The University of North Carolina has a complicated history of NBA prospects. For every Michael Jordan, Rasheed Wallace and Vince Carter that has come out of Chapel Hill, there has been a Hubert Davis, Rashad McCants or Sean May. It is a program overrun with talent that simply does not always translate to the professional game.
Enter 6’ 9” Junior forward, James Michael McAdoo. Born to two professional basketball-playing parents, McAdoo has been in the public eye since his days at Norfolk Christian High School in Virginia. When he committed to the Tar Heels, he was considered a blue chip prospect, ranked just behind the likes of Anthony Davis and Bradley Beal.
Since then, the basketball community seems to have cooled on McAdoo. This explains why, while his fellow top recruits from the Class of 2011 (Davis, Beal, Austin Rivers, Andre Drummond, etc.) are currently in the NBA, McAdoo is still in school. A shaky start to his Freshman year saw him fail to establish himself as a star on an otherwise stacked UNC team. During the regular season, he played 15.6 minutes per game off the bench, averaging 6.1 points and 3.9 rebounds.
That all changed after starting forward John Henson went down with an arm injury during the Quarterfinals of the 2012 ACC Tournament. With a season of college ball under his belt, McAdoo began to flourish, establishing himself as not only a solid rebounder and defender, but a scoring threat too. While UNC failed to win any hardware that year (falling to Florida State in the ACC title game, and Kansas in the Elite 8), McAdoo showed enough (coupled with Henson’s declaring for the NBA Draft) to win a starting place in Roy William’s 2012-2013 squad.
His sophomore season was much closer to what was expected of McAdoo, with 14.4 points and 7.3 rebounds in just under 30 minutes of action per night. With a defensive rating of 95.1 and a win share of 2.7, he was finally beginning to show the flashes of the two-sided, unselfish player that scouts were salivating over in high school. Unfortunately, many aspects of his game still left much to be desired. McAdoo posted a mediocre PER of 16.9 on the season, down from 17.2 his freshman year. He also saw a significant rise in his usage percentage (28.2 % up from 20.6%), but his offensive rating plummeted from 104.7 to a paltry 93.6.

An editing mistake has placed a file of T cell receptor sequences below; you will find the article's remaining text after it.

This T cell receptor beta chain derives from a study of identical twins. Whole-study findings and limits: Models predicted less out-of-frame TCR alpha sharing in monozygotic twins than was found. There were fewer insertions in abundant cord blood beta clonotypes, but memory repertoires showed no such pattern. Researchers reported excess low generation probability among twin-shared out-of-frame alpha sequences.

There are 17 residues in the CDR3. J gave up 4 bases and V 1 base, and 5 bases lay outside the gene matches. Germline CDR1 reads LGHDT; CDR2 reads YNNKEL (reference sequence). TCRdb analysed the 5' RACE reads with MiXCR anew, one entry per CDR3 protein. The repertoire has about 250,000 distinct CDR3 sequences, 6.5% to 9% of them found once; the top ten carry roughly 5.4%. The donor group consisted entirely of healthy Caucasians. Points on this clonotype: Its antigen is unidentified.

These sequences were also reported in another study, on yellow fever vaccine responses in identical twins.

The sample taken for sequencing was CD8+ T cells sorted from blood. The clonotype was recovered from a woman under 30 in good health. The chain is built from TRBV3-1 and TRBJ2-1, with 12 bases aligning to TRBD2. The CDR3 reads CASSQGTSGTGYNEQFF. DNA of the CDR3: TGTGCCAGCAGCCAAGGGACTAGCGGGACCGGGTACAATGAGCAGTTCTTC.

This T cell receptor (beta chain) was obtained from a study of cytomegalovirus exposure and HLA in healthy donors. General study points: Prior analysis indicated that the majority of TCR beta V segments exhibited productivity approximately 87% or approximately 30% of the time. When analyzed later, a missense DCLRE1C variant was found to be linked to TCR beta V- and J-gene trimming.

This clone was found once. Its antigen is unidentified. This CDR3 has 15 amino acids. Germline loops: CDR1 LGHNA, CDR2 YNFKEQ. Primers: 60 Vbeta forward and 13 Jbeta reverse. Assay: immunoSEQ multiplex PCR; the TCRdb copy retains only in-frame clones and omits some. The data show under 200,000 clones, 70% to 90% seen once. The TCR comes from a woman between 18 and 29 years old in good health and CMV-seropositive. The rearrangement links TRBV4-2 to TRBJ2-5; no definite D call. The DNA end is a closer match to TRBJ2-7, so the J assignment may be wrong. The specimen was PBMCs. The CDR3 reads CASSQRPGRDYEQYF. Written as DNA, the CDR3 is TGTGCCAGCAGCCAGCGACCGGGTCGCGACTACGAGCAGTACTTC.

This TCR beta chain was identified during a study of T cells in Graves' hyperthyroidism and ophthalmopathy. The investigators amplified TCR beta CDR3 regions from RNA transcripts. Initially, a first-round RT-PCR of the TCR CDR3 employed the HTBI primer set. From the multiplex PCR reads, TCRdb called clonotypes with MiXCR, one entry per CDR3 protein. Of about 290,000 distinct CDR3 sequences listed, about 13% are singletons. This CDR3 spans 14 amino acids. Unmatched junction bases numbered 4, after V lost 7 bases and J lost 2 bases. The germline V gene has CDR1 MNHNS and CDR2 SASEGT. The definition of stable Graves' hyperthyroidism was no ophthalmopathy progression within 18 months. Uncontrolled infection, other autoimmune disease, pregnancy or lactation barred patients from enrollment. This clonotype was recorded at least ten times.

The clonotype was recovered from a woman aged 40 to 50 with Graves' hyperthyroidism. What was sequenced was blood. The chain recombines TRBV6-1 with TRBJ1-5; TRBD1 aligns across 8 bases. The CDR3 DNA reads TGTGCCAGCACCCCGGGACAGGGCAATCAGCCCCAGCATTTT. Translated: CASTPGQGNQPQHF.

So, why is James Michael McAdoo still projected as a mid-first round pick?
For one, McAdoo has always had an intrinsic hype bubble surrounding him. From his pedigree to his height to his natural athleticism, he is the prototypical, AAU-groomed player bound for bigger things. Now, that is not to say he has gotten this far on name alone. McAdoo is athletic enough to guard wings out on the perimeter, yet big enough to fight with bigs for boards under the basket. An already very good UNC team improves remarkably when he is on the floor from his defense alone (last season, his defensive win share was 2). He can also provide a scoring threat on the other end of the floor, especially when he uses his size to attack the basket rather than settle for his inconsistent mid-range jumper.
Ultimately, James Michael McAdoo’s future in the NBA is almost as big of a question mark today as it was before he took the floor at the Dean Dome. All of the length, athleticism, and talent that has drawn the basketball world’s attention to him is still there, but coaches, scouts, and fans alike are justifiably wary. Will he ever make the concerted effort to live in the weight room and gain the muscle needed to battle in the post? Can he learn to abandon his mid-range game for the more efficient, above-the-rim style he has shown he is capable of? These are questions that largely boil down to the individual, and his willingness to improve his game.
The best-case scenario for McAdoo is he becomes everything fellow Tar Heels Ed Davis and John Henson have not; a forward capable of playing the 3 or 4, with a high-energy, athletic game. The worst-case is that he continues doing his impression of a poor-man’s Kevin Garnett, living 15 feet from the basket, while grabbing a handful of rebounds per game.
In the end, it is unlikely that McAdoo’s draft-stock will improve much above his current projection of mid-to-late first round. The good news is that this means he will most likely wind up on a team that can properly cultivate his talent, such as San Antonio or Memphis. The bad news is, much like John Henson, he will not have an immediate impact. He will be buried deep on the bench, and might even spend a significant chunk of his first year in the D-League.